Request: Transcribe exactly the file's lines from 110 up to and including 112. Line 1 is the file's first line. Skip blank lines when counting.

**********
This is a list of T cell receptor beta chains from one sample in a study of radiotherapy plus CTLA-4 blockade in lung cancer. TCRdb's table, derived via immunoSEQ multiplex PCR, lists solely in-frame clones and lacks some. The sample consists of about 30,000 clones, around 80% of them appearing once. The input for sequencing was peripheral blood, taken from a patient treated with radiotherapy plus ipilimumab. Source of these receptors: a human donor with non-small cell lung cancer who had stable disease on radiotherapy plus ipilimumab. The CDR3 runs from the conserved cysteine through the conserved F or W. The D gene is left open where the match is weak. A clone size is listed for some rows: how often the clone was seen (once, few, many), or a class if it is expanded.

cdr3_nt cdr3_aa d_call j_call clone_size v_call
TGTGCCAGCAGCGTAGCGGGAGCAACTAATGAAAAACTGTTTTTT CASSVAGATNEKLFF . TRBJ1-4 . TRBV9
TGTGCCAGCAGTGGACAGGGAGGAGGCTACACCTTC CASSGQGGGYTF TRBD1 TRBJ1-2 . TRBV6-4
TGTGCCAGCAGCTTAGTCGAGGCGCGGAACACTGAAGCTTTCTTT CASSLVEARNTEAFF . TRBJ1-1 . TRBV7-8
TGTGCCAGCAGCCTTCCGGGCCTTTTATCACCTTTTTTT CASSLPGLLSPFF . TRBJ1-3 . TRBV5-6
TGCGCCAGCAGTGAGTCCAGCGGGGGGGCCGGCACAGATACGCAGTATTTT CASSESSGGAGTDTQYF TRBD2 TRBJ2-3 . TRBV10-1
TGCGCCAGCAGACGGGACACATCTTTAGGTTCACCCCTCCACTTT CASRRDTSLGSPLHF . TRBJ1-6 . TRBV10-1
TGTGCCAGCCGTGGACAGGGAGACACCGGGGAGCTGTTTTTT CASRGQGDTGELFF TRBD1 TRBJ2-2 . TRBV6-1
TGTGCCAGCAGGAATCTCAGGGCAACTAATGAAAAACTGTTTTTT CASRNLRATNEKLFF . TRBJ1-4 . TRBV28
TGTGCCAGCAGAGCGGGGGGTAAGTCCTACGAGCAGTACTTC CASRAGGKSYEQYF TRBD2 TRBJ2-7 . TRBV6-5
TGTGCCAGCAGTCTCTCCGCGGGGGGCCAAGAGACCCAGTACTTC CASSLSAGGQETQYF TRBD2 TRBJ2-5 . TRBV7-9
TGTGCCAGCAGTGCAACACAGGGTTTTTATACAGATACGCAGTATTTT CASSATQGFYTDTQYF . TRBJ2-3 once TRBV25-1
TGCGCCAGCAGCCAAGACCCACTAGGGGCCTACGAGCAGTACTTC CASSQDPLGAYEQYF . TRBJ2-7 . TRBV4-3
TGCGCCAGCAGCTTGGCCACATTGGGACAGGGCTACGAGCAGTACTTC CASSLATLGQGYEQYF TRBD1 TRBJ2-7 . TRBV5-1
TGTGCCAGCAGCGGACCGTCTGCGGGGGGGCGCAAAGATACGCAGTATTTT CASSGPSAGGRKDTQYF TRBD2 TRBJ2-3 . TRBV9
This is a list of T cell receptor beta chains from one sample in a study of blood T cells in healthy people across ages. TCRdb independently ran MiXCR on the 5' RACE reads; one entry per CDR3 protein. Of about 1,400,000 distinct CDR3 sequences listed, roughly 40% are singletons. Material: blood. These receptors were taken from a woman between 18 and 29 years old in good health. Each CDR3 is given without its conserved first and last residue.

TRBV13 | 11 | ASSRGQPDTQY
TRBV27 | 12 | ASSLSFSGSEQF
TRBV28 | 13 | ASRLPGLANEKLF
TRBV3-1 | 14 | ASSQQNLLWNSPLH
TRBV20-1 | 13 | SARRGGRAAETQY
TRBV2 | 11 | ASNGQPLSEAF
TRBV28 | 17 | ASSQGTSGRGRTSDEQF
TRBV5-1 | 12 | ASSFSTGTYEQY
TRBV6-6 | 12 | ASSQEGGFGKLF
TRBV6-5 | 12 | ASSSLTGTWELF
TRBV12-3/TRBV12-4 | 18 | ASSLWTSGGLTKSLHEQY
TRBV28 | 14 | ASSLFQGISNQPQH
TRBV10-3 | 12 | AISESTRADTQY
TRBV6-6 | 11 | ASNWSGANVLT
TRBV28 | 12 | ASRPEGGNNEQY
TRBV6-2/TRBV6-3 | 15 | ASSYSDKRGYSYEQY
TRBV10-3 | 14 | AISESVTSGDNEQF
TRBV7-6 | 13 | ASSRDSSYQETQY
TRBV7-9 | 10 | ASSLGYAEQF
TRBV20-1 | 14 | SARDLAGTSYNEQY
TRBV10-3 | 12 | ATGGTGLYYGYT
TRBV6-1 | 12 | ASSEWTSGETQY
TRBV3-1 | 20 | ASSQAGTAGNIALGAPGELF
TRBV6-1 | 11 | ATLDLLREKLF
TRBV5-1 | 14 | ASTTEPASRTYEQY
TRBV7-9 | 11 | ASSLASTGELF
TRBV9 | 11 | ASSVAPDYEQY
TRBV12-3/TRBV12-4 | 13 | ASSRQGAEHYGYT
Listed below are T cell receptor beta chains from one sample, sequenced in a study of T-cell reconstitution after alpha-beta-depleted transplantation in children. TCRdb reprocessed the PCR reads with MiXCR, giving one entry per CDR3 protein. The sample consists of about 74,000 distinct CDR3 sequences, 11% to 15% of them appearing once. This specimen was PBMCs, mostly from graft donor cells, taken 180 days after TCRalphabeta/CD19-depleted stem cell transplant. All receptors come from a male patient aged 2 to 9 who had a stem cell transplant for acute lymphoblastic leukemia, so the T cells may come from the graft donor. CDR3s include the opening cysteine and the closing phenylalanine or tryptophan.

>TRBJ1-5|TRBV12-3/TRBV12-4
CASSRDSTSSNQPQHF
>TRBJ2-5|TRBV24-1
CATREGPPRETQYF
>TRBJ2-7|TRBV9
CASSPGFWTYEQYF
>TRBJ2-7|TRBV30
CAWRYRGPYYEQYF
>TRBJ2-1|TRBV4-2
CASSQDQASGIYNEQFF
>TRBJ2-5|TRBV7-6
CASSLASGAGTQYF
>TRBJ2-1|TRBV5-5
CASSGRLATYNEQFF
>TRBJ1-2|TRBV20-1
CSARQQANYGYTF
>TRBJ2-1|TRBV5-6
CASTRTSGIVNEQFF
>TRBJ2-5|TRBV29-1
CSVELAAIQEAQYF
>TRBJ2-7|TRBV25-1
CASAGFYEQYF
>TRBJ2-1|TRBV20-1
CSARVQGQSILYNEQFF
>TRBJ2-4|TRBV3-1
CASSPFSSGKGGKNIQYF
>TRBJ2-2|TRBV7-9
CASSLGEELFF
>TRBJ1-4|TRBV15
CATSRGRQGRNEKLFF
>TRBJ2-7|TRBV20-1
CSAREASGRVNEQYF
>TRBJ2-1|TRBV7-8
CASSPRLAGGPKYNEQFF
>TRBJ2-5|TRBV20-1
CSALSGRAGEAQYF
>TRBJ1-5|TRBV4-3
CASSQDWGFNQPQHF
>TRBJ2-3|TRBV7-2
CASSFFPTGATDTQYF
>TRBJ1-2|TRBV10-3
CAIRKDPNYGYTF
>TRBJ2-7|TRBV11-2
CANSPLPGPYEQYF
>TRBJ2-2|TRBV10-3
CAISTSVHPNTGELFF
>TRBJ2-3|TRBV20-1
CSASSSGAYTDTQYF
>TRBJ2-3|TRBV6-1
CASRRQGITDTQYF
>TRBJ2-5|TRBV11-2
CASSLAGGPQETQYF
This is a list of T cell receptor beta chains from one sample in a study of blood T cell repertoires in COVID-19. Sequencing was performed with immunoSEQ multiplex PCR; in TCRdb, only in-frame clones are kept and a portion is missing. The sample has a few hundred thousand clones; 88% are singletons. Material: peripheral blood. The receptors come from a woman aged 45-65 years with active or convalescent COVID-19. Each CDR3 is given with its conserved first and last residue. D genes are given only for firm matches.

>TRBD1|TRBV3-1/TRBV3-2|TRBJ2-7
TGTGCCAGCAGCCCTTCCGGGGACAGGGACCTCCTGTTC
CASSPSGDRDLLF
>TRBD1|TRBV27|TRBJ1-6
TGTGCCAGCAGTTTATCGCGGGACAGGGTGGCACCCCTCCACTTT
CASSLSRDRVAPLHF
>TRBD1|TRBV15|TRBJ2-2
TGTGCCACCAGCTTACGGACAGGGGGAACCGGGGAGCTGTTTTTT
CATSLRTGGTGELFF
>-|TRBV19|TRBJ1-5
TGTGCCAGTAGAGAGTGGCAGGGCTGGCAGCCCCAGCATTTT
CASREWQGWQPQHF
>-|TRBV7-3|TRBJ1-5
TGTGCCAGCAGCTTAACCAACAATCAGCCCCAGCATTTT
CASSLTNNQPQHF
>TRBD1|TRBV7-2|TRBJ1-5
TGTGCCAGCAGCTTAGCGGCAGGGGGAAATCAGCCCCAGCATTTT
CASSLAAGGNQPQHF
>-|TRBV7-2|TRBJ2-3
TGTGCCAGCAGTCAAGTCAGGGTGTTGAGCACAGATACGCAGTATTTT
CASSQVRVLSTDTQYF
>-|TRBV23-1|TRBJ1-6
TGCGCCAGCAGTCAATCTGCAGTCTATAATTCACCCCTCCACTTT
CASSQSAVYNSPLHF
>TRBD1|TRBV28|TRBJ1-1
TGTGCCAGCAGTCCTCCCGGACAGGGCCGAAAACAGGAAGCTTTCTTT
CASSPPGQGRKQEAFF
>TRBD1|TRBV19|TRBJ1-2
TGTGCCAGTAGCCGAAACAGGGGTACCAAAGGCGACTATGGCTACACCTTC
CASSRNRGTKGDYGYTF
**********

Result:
TGTGCCAGTAGAGAGTGGCAGGGCTGGCAGCCCCAGCATTTT
CASREWQGWQPQHF
>-|TRBV7-3|TRBJ1-5